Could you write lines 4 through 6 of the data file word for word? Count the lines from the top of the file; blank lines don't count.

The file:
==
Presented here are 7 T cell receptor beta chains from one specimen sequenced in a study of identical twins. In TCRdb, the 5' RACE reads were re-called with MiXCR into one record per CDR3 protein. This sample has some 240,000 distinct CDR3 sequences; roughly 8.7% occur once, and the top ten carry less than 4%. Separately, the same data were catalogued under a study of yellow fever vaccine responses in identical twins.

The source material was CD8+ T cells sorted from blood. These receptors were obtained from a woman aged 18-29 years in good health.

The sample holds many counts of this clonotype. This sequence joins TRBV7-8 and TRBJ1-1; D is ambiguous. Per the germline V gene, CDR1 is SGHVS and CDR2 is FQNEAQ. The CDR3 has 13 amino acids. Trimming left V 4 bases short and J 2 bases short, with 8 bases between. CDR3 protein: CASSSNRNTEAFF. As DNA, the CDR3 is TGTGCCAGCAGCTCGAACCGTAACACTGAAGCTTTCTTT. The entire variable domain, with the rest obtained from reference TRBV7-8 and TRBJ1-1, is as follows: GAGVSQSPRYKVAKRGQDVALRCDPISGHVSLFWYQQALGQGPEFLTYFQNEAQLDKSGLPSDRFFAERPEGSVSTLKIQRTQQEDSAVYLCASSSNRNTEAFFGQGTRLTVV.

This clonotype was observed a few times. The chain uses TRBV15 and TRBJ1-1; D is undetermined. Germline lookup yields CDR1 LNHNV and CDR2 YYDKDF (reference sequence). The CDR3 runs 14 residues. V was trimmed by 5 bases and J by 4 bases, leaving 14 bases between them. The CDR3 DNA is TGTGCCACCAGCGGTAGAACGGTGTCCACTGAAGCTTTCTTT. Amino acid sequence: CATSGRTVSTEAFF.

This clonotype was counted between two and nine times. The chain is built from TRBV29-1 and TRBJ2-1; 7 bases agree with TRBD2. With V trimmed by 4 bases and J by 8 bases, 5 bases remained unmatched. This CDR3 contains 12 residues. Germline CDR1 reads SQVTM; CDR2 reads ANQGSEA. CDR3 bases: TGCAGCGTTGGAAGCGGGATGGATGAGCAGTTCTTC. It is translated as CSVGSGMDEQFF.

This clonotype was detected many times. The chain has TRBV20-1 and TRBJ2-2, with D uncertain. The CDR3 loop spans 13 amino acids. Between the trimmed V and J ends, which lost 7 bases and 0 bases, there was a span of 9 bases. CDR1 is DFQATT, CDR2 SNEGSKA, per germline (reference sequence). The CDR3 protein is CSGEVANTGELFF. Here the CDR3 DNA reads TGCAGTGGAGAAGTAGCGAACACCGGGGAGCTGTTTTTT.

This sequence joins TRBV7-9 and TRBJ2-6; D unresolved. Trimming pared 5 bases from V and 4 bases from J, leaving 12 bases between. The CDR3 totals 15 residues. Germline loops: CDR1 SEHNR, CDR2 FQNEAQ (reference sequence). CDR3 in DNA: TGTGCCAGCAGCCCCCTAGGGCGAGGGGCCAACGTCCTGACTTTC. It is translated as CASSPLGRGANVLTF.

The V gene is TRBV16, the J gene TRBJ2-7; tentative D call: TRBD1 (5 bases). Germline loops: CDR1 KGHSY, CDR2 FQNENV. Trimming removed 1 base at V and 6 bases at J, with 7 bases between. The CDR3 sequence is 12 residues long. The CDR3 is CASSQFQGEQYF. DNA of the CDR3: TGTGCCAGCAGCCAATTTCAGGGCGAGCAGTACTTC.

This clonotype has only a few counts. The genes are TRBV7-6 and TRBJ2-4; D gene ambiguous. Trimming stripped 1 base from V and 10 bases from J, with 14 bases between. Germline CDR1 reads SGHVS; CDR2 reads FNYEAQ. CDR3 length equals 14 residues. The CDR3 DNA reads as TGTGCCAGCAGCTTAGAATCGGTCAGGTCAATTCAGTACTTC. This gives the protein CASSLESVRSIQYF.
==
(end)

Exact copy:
This clonotype was observed a few times. The chain uses TRBV15 and TRBJ1-1; D is undetermined. Germline lookup yields CDR1 LNHNV and CDR2 YYDKDF (reference sequence). The CDR3 runs 14 residues. V was trimmed by 5 bases and J by 4 bases, leaving 14 bases between them. The CDR3 DNA is TGTGCCACCAGCGGTAGAACGGTGTCCACTGAAGCTTTCTTT. Amino acid sequence: CATSGRTVSTEAFF.

This clonotype was counted between two and nine times. The chain is built from TRBV29-1 and TRBJ2-1; 7 bases agree with TRBD2. With V trimmed by 4 bases and J by 8 bases, 5 bases remained unmatched. This CDR3 contains 12 residues. Germline CDR1 reads SQVTM; CDR2 reads ANQGSEA. CDR3 bases: TGCAGCGTTGGAAGCGGGATGGATGAGCAGTTCTTC. It is translated as CSVGSGMDEQFF.

This clonotype was detected many times. The chain has TRBV20-1 and TRBJ2-2, with D uncertain. The CDR3 loop spans 13 amino acids. Between the trimmed V and J ends, which lost 7 bases and 0 bases, there was a span of 9 bases. CDR1 is DFQATT, CDR2 SNEGSKA, per germline (reference sequence). The CDR3 protein is CSGEVANTGELFF. Here the CDR3 DNA reads TGCAGTGGAGAAGTAGCGAACACCGGGGAGCTGTTTTTT.